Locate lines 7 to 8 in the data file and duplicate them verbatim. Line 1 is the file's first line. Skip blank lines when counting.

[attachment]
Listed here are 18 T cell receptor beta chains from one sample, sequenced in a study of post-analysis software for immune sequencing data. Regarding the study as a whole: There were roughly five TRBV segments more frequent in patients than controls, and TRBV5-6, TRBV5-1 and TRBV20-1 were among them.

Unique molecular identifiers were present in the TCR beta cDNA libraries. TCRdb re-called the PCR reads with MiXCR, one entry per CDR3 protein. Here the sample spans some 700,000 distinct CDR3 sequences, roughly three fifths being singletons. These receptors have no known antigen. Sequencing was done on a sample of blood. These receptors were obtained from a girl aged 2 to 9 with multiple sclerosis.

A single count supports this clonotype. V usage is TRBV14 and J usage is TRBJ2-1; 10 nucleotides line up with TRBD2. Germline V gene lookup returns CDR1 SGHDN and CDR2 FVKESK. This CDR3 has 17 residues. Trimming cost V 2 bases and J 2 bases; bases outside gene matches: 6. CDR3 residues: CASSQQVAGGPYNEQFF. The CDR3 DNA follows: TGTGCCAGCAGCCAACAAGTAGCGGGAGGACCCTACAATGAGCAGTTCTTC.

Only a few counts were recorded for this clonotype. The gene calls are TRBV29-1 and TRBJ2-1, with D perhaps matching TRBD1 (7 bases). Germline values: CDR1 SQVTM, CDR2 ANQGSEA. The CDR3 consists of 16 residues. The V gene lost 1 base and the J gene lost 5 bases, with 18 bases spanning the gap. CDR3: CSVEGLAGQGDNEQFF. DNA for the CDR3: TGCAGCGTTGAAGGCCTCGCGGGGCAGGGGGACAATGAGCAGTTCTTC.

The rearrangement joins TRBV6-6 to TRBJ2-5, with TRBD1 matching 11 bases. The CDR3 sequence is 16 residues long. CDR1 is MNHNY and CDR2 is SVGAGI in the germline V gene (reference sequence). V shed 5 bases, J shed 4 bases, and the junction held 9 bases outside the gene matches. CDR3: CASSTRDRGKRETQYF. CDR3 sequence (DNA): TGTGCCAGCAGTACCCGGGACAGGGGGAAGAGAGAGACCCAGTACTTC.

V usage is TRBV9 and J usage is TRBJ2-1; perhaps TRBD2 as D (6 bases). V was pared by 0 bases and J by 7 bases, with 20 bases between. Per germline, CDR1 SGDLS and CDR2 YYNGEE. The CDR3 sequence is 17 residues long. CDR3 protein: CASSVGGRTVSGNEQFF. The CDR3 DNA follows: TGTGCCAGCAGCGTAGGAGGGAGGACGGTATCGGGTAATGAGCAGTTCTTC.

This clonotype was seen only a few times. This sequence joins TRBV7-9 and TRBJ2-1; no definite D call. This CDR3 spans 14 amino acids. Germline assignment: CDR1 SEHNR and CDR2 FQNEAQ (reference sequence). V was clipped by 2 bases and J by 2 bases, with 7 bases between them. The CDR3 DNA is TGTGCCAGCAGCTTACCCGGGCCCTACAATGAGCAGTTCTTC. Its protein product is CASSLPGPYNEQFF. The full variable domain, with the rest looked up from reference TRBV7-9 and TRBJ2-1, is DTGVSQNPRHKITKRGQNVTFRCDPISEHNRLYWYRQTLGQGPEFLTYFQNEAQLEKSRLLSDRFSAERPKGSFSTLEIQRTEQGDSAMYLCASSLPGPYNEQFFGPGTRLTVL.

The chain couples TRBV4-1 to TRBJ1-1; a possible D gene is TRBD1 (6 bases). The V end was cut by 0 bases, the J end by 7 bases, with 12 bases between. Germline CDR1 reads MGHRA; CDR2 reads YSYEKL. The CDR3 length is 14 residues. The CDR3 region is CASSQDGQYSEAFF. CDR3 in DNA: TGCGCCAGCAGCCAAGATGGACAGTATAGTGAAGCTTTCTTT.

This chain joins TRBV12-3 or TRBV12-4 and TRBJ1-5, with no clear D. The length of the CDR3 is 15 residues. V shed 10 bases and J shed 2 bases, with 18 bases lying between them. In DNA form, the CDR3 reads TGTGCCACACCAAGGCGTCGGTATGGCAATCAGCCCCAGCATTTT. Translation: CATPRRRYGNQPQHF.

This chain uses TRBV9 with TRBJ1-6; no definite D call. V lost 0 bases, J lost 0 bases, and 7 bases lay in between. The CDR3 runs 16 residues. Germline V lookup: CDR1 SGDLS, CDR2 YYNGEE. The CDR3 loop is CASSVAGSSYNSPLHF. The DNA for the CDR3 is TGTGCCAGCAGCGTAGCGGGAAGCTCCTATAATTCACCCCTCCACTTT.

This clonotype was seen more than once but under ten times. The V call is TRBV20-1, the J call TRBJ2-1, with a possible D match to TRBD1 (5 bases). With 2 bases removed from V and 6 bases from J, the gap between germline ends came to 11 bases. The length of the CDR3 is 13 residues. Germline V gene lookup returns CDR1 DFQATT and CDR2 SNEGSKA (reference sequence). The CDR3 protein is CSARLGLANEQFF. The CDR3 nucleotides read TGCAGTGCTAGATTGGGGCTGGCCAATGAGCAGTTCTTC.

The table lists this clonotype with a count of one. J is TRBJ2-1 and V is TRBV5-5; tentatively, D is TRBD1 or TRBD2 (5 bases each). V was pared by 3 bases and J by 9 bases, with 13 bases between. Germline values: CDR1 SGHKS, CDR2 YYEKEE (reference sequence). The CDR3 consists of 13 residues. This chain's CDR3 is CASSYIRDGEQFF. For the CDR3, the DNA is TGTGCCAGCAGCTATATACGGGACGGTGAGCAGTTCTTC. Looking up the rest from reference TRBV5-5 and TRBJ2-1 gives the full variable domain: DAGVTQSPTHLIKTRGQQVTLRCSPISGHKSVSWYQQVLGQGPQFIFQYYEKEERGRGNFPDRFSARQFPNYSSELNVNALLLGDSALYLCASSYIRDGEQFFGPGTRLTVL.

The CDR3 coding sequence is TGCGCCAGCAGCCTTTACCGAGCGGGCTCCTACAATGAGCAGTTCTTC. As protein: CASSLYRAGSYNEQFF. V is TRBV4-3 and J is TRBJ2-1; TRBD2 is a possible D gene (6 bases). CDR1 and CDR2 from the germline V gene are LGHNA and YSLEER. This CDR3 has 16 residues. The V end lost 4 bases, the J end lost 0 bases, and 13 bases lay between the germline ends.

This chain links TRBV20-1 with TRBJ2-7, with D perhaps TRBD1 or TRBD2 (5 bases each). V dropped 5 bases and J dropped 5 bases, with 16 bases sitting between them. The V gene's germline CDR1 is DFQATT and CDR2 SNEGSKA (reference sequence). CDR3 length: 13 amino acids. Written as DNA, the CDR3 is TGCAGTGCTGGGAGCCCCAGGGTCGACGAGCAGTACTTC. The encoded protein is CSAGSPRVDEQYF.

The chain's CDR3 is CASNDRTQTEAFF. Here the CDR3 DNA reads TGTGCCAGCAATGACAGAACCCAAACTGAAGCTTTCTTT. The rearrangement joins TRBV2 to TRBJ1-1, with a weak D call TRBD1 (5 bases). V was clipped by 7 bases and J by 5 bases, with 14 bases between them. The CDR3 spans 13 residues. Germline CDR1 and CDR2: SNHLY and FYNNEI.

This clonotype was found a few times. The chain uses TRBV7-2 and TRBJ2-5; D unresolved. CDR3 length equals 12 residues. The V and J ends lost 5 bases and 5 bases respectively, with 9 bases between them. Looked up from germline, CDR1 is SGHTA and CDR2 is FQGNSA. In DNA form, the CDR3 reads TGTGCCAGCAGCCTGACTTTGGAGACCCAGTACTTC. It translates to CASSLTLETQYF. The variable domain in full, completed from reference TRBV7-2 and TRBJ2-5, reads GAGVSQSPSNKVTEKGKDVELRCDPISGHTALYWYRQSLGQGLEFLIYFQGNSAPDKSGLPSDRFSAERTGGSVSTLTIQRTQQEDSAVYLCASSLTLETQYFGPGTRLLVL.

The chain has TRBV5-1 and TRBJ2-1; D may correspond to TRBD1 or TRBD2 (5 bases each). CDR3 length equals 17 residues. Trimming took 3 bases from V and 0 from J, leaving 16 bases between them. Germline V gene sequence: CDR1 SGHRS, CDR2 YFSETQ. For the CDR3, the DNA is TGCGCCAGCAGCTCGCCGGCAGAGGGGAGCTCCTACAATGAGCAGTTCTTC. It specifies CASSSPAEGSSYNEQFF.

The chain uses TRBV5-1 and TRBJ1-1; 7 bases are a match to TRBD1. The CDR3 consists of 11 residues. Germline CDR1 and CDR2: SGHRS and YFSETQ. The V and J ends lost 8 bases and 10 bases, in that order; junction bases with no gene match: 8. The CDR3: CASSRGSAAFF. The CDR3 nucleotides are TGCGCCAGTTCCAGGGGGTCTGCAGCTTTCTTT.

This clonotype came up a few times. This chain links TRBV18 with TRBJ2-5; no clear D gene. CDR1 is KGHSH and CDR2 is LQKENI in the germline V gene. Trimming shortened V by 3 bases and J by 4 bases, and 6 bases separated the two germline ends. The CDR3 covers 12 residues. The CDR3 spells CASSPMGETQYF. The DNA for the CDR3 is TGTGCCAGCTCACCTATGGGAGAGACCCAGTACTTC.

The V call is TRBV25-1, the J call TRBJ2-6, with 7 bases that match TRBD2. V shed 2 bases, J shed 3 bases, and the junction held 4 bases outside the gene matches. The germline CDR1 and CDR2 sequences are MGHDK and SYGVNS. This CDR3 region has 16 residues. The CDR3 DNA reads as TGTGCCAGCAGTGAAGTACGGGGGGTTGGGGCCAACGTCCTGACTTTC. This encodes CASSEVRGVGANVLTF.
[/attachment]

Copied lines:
This clonotype was seen only a few times. This sequence joins TRBV7-9 and TRBJ2-1; no definite D call. This CDR3 spans 14 amino acids. Germline assignment: CDR1 SEHNR and CDR2 FQNEAQ (reference sequence). V was clipped by 2 bases and J by 2 bases, with 7 bases between them. The CDR3 DNA is TGTGCCAGCAGCTTACCCGGGCCCTACAATGAGCAGTTCTTC. Its protein product is CASSLPGPYNEQFF. The full variable domain, with the rest looked up from reference TRBV7-9 and TRBJ2-1, is DTGVSQNPRHKITKRGQNVTFRCDPISEHNRLYWYRQTLGQGPEFLTYFQNEAQLEKSRLLSDRFSAERPKGSFSTLEIQRTEQGDSAMYLCASSLPGPYNEQFFGPGTRLTVL.

The chain couples TRBV4-1 to TRBJ1-1; a possible D gene is TRBD1 (6 bases). The V end was cut by 0 bases, the J end by 7 bases, with 12 bases between. Germline CDR1 reads MGHRA; CDR2 reads YSYEKL. The CDR3 length is 14 residues. The CDR3 region is CASSQDGQYSEAFF. CDR3 in DNA: TGCGCCAGCAGCCAAGATGGACAGTATAGTGAAGCTTTCTTT.